Veteran fill-ins playing huge role as Yankees hit quarter pole
To this point, the Yankees have had 36 different players on their roster and still see eight, including four former Gold Glove-winning All-Star infielders, on the disabled list - but the team has surged to a 25-16 record, good for first place in the AL East and two games behind Texas for the best record in the American League.
With Alex Rodriguez, Derek Jeter, and Mark Teixeira still not having played this season and Curtis Granderson just back this week, Joe Girardi has had to rely on a lot of newcomers - veterans and rookies alike - to carry the load, and they've responded more than capably.
"I've said it all along these guys have done an incredible job," Joe Girardi said of his newcomers. "You can talk about some of the additions that we made, the late additions that we made; I want to say Vernon played his first Spring Training game on a Tuesday, and Overbay on a Thursday - Overbay had a three day tryout that turned into four days - but for the most part they've all played pretty well."
Overbay and Wells are just two of the veterans the Yankees have brought in that have done more than fill in; in fact, in the case of the latter, Wells seems to have recaptured the form that made him a three-time All-Star in Toronto.
Through Thursday, Wells was hitting .295 with 10 homers and 23 RBI, numbers that tied him for the team lead in home runs with Robinson Cano and had him just three RBI behind Cano for that lead. Overbay, meanwhile, has posted a .260-6-24 line that has him third in RBI, and when you add in two others who are hurt but have also played well in Kevin Youkilis (.266-2-7) and Travis Hafner (.260-6-18), and it's a return to form for four players who, at least in some minds, had seen their best days pass.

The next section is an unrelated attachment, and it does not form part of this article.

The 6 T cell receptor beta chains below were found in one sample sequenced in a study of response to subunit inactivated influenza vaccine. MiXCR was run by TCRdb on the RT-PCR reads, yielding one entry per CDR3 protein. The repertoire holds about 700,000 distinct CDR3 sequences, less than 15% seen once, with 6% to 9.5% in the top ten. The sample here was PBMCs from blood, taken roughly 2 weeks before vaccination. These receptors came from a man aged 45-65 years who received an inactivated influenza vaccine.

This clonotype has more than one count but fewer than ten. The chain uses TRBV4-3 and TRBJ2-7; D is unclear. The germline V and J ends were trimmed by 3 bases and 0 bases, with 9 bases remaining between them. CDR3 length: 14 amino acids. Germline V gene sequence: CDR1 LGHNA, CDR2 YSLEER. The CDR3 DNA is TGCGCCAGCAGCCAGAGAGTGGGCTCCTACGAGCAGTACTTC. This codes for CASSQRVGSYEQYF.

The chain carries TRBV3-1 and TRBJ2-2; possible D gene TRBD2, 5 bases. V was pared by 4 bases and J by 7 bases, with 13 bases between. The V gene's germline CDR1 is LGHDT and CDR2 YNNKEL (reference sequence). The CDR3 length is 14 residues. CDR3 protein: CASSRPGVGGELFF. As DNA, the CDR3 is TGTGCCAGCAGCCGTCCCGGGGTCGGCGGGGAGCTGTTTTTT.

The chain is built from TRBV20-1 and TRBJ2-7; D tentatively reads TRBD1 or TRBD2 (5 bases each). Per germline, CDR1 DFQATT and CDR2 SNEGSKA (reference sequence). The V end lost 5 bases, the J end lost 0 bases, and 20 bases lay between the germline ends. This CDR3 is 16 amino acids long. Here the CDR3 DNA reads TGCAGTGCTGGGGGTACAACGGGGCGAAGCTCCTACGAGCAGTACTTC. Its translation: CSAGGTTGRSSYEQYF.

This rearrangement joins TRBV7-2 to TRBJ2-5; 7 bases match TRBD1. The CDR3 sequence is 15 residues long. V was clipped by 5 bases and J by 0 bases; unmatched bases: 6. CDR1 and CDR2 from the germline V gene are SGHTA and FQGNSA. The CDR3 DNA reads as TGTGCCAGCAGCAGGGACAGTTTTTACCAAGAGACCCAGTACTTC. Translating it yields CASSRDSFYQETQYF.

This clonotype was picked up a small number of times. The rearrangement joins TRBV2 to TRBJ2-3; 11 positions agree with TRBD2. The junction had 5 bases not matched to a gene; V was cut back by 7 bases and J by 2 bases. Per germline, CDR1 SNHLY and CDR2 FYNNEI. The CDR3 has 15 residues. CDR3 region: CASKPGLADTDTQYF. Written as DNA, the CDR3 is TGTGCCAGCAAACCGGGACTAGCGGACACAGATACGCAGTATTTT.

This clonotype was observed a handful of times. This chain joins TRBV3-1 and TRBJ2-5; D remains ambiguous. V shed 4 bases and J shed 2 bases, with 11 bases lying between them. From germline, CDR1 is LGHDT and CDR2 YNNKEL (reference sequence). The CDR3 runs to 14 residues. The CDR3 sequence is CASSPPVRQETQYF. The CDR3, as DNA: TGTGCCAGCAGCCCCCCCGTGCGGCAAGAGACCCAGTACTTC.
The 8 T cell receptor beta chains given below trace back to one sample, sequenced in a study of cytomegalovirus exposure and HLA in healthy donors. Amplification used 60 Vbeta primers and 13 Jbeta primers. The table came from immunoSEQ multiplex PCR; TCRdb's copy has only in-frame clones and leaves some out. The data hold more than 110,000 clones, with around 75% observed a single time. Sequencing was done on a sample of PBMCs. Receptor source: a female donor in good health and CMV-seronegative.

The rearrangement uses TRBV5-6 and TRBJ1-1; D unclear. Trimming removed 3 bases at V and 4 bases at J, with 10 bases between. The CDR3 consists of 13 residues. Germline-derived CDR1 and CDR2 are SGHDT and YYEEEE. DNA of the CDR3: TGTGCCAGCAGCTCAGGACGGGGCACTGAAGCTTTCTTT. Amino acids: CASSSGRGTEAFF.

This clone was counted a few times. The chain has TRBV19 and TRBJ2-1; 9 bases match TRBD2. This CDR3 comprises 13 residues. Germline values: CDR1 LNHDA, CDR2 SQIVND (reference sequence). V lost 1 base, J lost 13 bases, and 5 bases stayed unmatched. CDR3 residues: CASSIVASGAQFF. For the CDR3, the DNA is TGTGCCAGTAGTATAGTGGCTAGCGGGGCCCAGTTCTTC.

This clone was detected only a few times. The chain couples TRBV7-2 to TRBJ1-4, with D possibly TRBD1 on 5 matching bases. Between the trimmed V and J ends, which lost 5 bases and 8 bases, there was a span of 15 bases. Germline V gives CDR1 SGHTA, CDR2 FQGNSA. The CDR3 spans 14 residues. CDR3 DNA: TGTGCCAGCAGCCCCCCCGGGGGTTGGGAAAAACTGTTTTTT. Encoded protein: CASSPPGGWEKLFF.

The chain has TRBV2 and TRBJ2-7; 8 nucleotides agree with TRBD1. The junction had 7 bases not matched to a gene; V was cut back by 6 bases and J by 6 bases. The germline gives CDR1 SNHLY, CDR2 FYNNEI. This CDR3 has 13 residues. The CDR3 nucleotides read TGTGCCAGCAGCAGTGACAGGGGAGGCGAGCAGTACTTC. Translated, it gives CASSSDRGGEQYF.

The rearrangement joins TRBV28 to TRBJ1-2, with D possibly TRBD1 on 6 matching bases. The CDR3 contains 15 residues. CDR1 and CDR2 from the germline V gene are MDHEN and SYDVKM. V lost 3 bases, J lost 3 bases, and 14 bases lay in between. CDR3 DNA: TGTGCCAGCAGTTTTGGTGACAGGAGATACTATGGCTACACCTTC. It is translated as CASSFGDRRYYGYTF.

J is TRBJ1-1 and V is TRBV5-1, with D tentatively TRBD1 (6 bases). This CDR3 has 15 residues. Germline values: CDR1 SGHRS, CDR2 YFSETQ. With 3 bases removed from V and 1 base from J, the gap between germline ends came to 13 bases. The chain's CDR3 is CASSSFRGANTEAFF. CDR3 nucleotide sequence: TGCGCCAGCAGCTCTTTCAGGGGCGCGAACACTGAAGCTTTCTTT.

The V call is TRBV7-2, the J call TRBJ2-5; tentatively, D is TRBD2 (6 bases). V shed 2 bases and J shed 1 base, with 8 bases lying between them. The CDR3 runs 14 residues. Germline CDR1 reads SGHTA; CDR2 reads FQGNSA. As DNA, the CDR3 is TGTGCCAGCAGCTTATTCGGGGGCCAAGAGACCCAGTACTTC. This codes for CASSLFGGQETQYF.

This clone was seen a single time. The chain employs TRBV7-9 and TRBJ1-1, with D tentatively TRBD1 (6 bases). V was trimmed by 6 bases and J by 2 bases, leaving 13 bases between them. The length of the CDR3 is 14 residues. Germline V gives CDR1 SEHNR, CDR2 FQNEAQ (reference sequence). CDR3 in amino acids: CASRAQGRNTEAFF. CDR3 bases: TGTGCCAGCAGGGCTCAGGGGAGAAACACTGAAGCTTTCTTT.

Credit that to Brian Cashman, who for years has had a knack for taking chances on veteran players and getting the most out of them, a phenomenon that leaves Girardi unsurprised this group is performing so well.
"(I'm not surprised) at what these guys have done. Did I think many people expected them to do what they've done? Probably not, but these are still talented players," Girardi said. "They've had some down years (lately), whether it was due to injury or for whatever reason, and you knew they still had talent, but you weren't sure what you were going to get." This year, Cashman and Girardi knew they had a solid group, and the skipper never questioned that he would find a way to win with his replacements.
"I thought that if they play to their ability, we can do pretty well, because we like our pitching," Girardi said. "I think there were some question marks in what Lyle, Hafner, Vernon, and Youk had left, and for the most part they've all played pretty well. A couple of them are nicked up and we need to get them healthy again, but they've played pretty well."
Some of that success is bred from having a good clubhouse atmosphere, and Girardi admitted that despite all the new additions and constant roster flux, the Yankees' clubhouse has been a very harmonious one so far.